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Every winter, Colorado is overtaken by snow-seeking Texans who seem like they’re trying to get on our nerves. It’s time for payback. Here’s how to enjoy yourself in the Lone Star State this month—daily highs are still in the 60s in many places—and annoy the locals while you’re there.
Guadalupe Mountains National Park
Unlike routes up Colorado’s fourteeners, Texas’ highest trails are rarely impassable on account of snow, and this park’s desert landscape features eight of the tallest peaks in the state.
Tick off a Texan: After reaching Guadalupe Peak via its namesake trail (8.5 miles round trip with 3,000 feet of elevation gain), read the historical marker planted there lauding the mountain as Texas’ tallest, at 8,751 feet. Then—once you’re sure there’s a Texan around to hear you—say, “Huh. I thought everything was bigger in Texas.”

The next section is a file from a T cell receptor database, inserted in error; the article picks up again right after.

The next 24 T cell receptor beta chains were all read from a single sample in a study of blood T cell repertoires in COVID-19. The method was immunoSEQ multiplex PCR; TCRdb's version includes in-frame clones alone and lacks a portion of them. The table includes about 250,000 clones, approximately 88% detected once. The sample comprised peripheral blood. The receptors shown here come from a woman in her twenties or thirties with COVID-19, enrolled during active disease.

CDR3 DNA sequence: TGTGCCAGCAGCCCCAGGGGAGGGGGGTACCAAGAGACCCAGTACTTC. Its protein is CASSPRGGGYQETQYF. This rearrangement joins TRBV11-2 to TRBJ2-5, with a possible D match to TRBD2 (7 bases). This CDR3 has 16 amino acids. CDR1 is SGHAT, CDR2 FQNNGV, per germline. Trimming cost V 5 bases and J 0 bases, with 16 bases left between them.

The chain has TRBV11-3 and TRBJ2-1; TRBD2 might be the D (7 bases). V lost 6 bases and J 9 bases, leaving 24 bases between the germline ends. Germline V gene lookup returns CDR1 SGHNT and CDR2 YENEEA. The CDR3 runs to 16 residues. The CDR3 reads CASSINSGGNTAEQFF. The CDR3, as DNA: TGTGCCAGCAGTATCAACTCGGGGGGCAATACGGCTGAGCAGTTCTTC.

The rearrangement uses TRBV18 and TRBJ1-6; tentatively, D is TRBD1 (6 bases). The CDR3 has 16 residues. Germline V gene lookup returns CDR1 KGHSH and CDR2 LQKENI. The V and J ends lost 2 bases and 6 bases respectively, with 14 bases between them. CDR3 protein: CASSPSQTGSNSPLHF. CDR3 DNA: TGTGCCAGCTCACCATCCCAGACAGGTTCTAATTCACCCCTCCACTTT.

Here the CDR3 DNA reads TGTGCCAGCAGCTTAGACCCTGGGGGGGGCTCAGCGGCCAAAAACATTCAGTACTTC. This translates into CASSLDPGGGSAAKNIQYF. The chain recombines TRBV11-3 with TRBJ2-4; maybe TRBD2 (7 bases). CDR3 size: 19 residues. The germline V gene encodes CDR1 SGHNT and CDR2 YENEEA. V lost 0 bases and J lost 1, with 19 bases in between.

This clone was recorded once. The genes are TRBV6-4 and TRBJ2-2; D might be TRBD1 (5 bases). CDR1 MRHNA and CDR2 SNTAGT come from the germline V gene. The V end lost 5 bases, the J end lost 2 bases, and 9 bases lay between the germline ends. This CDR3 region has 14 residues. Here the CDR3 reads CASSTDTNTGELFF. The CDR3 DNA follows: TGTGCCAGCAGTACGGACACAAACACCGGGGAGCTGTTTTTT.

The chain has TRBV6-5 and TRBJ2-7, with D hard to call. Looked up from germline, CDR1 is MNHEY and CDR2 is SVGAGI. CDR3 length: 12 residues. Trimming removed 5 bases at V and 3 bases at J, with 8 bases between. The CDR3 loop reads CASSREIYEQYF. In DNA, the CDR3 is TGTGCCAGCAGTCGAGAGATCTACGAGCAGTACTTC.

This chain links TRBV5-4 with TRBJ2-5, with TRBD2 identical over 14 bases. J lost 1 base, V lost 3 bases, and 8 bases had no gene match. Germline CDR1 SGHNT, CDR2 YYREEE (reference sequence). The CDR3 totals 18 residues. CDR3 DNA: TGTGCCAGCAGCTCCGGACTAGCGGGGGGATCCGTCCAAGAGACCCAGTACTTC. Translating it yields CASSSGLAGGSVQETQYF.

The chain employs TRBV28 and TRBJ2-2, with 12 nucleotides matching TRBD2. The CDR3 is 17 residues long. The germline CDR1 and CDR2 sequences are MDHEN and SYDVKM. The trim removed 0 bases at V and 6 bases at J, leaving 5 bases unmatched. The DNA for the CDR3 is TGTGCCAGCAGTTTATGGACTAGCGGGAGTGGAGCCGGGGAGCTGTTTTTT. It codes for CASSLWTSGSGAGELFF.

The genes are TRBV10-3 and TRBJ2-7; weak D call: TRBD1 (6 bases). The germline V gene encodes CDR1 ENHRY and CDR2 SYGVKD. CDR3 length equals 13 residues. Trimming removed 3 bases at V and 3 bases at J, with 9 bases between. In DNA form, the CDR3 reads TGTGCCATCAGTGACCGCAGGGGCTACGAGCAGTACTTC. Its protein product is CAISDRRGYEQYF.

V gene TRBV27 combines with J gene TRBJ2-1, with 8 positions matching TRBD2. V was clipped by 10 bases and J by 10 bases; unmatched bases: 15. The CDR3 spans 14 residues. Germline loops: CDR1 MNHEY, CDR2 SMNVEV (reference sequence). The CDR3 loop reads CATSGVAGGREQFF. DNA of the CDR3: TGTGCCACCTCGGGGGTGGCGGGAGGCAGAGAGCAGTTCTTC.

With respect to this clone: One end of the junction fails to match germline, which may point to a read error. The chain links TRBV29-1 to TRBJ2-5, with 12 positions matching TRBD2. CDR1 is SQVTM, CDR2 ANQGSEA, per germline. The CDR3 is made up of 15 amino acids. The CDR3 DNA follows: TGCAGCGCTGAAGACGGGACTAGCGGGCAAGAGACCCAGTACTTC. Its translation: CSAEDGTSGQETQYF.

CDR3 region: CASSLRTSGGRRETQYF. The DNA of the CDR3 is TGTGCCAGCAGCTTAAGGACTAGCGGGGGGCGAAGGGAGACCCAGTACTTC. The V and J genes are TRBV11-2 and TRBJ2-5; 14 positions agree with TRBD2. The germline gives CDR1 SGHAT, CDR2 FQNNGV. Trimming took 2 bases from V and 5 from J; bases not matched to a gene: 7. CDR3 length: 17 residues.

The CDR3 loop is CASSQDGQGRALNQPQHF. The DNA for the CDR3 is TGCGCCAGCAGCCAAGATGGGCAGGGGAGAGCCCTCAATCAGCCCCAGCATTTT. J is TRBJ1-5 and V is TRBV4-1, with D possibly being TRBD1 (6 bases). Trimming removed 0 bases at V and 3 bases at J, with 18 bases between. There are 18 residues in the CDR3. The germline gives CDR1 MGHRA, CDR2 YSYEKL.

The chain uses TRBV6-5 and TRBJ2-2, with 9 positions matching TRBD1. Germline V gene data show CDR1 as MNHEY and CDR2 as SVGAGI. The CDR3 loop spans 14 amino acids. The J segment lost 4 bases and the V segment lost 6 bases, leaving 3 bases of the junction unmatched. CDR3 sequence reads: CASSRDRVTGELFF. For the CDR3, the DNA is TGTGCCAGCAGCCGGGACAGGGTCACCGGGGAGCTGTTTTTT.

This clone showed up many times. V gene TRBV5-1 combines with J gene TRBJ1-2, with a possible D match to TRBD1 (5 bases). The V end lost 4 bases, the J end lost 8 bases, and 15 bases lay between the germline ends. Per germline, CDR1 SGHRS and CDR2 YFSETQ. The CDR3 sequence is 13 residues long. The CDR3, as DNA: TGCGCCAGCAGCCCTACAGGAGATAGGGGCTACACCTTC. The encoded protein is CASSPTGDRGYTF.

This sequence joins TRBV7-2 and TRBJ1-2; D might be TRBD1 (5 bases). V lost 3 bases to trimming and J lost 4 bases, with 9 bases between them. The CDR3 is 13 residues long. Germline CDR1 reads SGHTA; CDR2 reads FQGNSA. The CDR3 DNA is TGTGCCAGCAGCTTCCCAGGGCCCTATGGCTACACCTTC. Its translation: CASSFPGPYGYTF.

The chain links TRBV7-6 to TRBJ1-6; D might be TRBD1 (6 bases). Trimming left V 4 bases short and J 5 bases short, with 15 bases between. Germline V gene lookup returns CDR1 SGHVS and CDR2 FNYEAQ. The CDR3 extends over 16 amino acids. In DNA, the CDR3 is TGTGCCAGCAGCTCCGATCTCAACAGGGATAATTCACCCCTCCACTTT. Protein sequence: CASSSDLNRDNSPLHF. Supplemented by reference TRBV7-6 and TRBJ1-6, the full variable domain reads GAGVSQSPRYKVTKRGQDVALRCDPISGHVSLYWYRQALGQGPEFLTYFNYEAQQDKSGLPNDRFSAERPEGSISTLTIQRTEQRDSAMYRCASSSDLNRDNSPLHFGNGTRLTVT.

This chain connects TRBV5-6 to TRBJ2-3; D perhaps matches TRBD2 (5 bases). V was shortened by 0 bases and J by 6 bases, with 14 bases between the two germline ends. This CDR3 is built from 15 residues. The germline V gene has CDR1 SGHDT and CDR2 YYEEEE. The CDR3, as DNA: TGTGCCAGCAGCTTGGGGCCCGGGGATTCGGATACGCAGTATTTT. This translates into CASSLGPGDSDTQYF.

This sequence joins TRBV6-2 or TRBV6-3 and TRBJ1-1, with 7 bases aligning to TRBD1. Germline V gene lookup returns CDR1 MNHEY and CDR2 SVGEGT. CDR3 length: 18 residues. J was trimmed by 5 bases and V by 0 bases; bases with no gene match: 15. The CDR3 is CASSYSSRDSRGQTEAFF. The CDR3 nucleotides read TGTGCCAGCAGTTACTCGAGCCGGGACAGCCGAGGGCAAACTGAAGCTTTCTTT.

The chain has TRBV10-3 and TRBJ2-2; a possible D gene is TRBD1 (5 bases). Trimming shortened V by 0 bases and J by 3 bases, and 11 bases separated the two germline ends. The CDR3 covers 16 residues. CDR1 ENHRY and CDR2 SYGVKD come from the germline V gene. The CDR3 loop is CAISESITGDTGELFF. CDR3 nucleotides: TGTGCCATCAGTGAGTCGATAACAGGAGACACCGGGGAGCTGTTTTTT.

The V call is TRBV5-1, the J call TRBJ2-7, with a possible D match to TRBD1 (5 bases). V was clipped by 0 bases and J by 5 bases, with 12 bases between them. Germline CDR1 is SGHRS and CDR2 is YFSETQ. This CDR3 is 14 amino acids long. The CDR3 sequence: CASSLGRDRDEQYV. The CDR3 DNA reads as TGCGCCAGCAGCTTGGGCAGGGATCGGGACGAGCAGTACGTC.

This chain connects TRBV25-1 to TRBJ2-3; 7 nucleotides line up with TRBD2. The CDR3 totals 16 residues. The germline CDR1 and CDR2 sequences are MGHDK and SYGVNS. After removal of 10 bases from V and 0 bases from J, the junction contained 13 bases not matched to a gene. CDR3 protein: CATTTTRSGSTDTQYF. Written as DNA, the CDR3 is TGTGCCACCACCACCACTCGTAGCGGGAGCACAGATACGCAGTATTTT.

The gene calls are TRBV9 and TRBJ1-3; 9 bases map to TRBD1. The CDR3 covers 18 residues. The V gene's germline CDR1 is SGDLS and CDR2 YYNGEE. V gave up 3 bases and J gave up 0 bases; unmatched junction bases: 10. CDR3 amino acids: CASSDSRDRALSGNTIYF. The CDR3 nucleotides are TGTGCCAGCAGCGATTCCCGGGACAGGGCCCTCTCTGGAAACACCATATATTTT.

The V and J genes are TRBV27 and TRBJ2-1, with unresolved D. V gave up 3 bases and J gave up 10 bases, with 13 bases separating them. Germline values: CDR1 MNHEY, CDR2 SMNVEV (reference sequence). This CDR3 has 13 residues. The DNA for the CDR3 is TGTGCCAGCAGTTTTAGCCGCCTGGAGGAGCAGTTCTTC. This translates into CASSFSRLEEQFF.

From November 25 to January 2, Texas’ favorite memorial to moral victories illuminates its grounds with enough holiday lights to rival Mexican General Antonio López de Santa Anna’s original artillery barrage.
Tick off a Texan: Point out that the “Come And Take It” cannon depicted on the flag Texans are so fond of was actually, well, taken by the Mexican army when its soldiers captured the Alamo.
Spending hours in a line for barbecue is a time-honored tradition in Texas, and honestly, the fare is usually worth the wait. That’s especially true in the capital, which in 2021 was home to three of Texas Monthly’s top 10 smoke shops: InterStellar (number two), LeRoy and Lewis Barbecue (five), and Franklin Barbecue (seven).
Tick off a Texan: Stir up some excitement in the queue by asking your neighbors if Texas would like to join Colorado in celebrating MeatOut Day on March 20, a date Governor Jared Polis dedicated to the promotion of plant-based eating habits in 2021.
Grapevine Vintage Railroad
You’ve heard of a booze cruise? In this Dallas suburb, the official Christmas Capital of Texas, there’s a two-hour-long Christmas Wine Train. The $45 basic fare includes hors d’oeuvre and two glasses of holiday cheer served in a commemorative cup that’s yours to keep.
Tick off a Texan: When Santa Claus stops by your seat, tell him you’re sorry his sled is in the shop. After all, why else would a Texan take public transportation?